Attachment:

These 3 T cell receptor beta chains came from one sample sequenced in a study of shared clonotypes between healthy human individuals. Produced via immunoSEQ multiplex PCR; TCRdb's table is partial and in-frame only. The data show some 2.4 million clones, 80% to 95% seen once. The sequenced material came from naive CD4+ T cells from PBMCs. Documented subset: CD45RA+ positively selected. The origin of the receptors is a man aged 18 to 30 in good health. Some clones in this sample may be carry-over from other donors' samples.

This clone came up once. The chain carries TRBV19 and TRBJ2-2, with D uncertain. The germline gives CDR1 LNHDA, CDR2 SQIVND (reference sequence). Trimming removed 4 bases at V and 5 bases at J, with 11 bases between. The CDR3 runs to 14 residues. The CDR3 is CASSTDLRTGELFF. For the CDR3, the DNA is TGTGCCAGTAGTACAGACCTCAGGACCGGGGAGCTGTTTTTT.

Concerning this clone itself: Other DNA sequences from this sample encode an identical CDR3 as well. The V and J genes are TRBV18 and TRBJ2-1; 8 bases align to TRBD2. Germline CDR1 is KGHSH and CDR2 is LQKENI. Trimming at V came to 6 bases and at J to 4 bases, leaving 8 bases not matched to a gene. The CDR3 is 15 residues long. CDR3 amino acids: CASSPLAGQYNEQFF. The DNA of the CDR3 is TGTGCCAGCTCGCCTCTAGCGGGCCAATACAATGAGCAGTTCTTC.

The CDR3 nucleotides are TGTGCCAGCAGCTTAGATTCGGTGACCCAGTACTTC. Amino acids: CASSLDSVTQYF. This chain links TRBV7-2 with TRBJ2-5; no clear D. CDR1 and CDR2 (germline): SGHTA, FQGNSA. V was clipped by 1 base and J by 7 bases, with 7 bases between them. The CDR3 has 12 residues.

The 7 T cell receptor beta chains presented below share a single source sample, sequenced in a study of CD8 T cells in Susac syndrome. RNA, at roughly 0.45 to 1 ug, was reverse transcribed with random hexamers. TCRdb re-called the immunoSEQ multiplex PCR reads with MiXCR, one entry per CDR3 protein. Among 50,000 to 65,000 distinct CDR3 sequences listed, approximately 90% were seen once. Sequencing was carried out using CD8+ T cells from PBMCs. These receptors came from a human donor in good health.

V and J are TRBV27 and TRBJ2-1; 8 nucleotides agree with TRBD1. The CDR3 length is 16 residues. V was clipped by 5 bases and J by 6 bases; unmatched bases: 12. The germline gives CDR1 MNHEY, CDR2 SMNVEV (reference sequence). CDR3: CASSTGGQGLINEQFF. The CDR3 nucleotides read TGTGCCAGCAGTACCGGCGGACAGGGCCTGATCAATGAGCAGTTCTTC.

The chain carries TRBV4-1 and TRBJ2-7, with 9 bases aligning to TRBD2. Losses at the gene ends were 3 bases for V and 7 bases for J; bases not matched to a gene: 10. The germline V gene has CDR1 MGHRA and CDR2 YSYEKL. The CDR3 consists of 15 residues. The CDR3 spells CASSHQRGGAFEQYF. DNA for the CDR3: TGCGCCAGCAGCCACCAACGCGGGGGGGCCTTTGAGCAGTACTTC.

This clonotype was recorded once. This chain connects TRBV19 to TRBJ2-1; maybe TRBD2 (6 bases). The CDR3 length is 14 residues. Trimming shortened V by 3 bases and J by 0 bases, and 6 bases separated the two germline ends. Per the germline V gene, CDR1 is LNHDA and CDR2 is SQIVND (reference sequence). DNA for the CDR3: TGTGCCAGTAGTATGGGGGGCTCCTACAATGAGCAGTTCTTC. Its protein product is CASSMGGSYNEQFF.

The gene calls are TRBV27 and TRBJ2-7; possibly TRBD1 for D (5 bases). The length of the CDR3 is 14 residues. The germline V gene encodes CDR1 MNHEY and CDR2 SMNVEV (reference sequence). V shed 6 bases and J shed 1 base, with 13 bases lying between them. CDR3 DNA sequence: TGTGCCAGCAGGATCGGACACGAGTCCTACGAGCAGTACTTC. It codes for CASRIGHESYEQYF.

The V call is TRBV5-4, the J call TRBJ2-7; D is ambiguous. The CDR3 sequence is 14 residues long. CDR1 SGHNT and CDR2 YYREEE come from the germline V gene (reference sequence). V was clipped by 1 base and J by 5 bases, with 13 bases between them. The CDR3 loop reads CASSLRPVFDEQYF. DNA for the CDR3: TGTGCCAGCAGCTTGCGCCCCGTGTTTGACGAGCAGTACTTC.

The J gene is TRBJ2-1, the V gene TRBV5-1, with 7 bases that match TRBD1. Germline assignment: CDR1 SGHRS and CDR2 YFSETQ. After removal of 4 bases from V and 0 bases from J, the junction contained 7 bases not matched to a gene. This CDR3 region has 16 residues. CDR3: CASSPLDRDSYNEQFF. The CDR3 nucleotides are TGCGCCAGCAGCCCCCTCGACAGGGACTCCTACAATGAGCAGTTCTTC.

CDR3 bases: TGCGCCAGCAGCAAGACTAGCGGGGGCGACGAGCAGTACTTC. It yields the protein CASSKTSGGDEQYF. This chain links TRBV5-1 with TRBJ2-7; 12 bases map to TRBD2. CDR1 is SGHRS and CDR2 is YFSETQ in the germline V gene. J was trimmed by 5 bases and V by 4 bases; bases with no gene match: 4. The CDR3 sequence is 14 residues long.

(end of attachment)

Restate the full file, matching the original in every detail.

These 3 T cell receptor beta chains came from one sample sequenced in a study of shared clonotypes between healthy human individuals. Produced via immunoSEQ multiplex PCR; TCRdb's table is partial and in-frame only. The data show some 2.4 million clones, 80% to 95% seen once. The sequenced material came from naive CD4+ T cells from PBMCs. Documented subset: CD45RA+ positively selected. The origin of the receptors is a man aged 18 to 30 in good health. Some clones in this sample may be carry-over from other donors' samples.

This clone came up once. The chain carries TRBV19 and TRBJ2-2, with D uncertain. The germline gives CDR1 LNHDA, CDR2 SQIVND (reference sequence). Trimming removed 4 bases at V and 5 bases at J, with 11 bases between. The CDR3 runs to 14 residues. The CDR3 is CASSTDLRTGELFF. For the CDR3, the DNA is TGTGCCAGTAGTACAGACCTCAGGACCGGGGAGCTGTTTTTT.

Concerning this clone itself: Other DNA sequences from this sample encode an identical CDR3 as well. The V and J genes are TRBV18 and TRBJ2-1; 8 bases align to TRBD2. Germline CDR1 is KGHSH and CDR2 is LQKENI. Trimming at V came to 6 bases and at J to 4 bases, leaving 8 bases not matched to a gene. The CDR3 is 15 residues long. CDR3 amino acids: CASSPLAGQYNEQFF. The DNA of the CDR3 is TGTGCCAGCTCGCCTCTAGCGGGCCAATACAATGAGCAGTTCTTC.

The CDR3 nucleotides are TGTGCCAGCAGCTTAGATTCGGTGACCCAGTACTTC. Amino acids: CASSLDSVTQYF. This chain links TRBV7-2 with TRBJ2-5; no clear D. CDR1 and CDR2 (germline): SGHTA, FQGNSA. V was clipped by 1 base and J by 7 bases, with 7 bases between them. The CDR3 has 12 residues.

The 7 T cell receptor beta chains presented below share a single source sample, sequenced in a study of CD8 T cells in Susac syndrome. RNA, at roughly 0.45 to 1 ug, was reverse transcribed with random hexamers. TCRdb re-called the immunoSEQ multiplex PCR reads with MiXCR, one entry per CDR3 protein. Among 50,000 to 65,000 distinct CDR3 sequences listed, approximately 90% were seen once. Sequencing was carried out using CD8+ T cells from PBMCs. These receptors came from a human donor in good health.

V and J are TRBV27 and TRBJ2-1; 8 nucleotides agree with TRBD1. The CDR3 length is 16 residues. V was clipped by 5 bases and J by 6 bases; unmatched bases: 12. The germline gives CDR1 MNHEY, CDR2 SMNVEV (reference sequence). CDR3: CASSTGGQGLINEQFF. The CDR3 nucleotides read TGTGCCAGCAGTACCGGCGGACAGGGCCTGATCAATGAGCAGTTCTTC.

The chain carries TRBV4-1 and TRBJ2-7, with 9 bases aligning to TRBD2. Losses at the gene ends were 3 bases for V and 7 bases for J; bases not matched to a gene: 10. The germline V gene has CDR1 MGHRA and CDR2 YSYEKL. The CDR3 consists of 15 residues. The CDR3 spells CASSHQRGGAFEQYF. DNA for the CDR3: TGCGCCAGCAGCCACCAACGCGGGGGGGCCTTTGAGCAGTACTTC.

This clonotype was recorded once. This chain connects TRBV19 to TRBJ2-1; maybe TRBD2 (6 bases). The CDR3 length is 14 residues. Trimming shortened V by 3 bases and J by 0 bases, and 6 bases separated the two germline ends. Per the germline V gene, CDR1 is LNHDA and CDR2 is SQIVND (reference sequence). DNA for the CDR3: TGTGCCAGTAGTATGGGGGGCTCCTACAATGAGCAGTTCTTC. Its protein product is CASSMGGSYNEQFF.

The gene calls are TRBV27 and TRBJ2-7; possibly TRBD1 for D (5 bases). The length of the CDR3 is 14 residues. The germline V gene encodes CDR1 MNHEY and CDR2 SMNVEV (reference sequence). V shed 6 bases and J shed 1 base, with 13 bases lying between them. CDR3 DNA sequence: TGTGCCAGCAGGATCGGACACGAGTCCTACGAGCAGTACTTC. It codes for CASRIGHESYEQYF.

The V call is TRBV5-4, the J call TRBJ2-7; D is ambiguous. The CDR3 sequence is 14 residues long. CDR1 SGHNT and CDR2 YYREEE come from the germline V gene (reference sequence). V was clipped by 1 base and J by 5 bases, with 13 bases between them. The CDR3 loop reads CASSLRPVFDEQYF. DNA for the CDR3: TGTGCCAGCAGCTTGCGCCCCGTGTTTGACGAGCAGTACTTC.

The J gene is TRBJ2-1, the V gene TRBV5-1, with 7 bases that match TRBD1. Germline assignment: CDR1 SGHRS and CDR2 YFSETQ. After removal of 4 bases from V and 0 bases from J, the junction contained 7 bases not matched to a gene. This CDR3 region has 16 residues. CDR3: CASSPLDRDSYNEQFF. The CDR3 nucleotides are TGCGCCAGCAGCCCCCTCGACAGGGACTCCTACAATGAGCAGTTCTTC.

CDR3 bases: TGCGCCAGCAGCAAGACTAGCGGGGGCGACGAGCAGTACTTC. It yields the protein CASSKTSGGDEQYF. This chain links TRBV5-1 with TRBJ2-7; 12 bases map to TRBD2. CDR1 is SGHRS and CDR2 is YFSETQ in the germline V gene. J was trimmed by 5 bases and V by 4 bases; bases with no gene match: 4. The CDR3 sequence is 14 residues long.